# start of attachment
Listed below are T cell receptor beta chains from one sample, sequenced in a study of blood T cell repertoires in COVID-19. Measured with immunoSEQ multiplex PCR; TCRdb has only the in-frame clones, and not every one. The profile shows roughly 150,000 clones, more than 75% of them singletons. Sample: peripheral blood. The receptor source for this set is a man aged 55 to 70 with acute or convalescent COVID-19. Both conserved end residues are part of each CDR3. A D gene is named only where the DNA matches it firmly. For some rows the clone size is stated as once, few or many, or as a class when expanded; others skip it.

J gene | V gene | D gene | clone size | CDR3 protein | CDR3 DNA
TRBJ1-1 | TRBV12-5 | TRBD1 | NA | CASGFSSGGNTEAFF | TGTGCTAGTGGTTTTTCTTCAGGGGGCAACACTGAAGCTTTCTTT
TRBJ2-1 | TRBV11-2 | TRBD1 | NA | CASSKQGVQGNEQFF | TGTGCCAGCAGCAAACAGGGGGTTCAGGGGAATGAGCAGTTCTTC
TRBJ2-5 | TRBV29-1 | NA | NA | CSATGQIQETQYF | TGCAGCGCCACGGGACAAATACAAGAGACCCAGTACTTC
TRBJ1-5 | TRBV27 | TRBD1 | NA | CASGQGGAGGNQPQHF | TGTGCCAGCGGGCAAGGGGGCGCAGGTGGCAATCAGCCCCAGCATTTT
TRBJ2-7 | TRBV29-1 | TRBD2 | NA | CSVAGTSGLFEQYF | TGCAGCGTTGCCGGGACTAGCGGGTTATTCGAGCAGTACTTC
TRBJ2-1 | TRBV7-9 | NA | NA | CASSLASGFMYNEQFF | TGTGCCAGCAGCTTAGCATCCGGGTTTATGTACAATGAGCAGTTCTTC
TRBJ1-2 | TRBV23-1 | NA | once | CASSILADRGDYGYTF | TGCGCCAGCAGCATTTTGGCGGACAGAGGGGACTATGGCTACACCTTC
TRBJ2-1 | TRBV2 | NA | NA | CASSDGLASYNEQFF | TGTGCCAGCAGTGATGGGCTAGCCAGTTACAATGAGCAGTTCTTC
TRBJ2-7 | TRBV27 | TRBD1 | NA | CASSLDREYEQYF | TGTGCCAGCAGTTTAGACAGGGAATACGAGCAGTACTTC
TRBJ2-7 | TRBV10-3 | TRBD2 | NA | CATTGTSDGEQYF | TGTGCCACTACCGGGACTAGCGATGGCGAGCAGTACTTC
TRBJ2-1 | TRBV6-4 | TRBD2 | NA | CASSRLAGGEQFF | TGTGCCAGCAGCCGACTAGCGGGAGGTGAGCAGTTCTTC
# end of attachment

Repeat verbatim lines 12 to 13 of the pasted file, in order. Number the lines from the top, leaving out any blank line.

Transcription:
TRBJ2-7 | TRBV10-3 | TRBD2 | NA | CATTGTSDGEQYF | TGTGCCACTACCGGGACTAGCGATGGCGAGCAGTACTTC
TRBJ2-1 | TRBV6-4 | TRBD2 | NA | CASSRLAGGEQFF | TGTGCCAGCAGCCGACTAGCGGGAGGTGAGCAGTTCTTC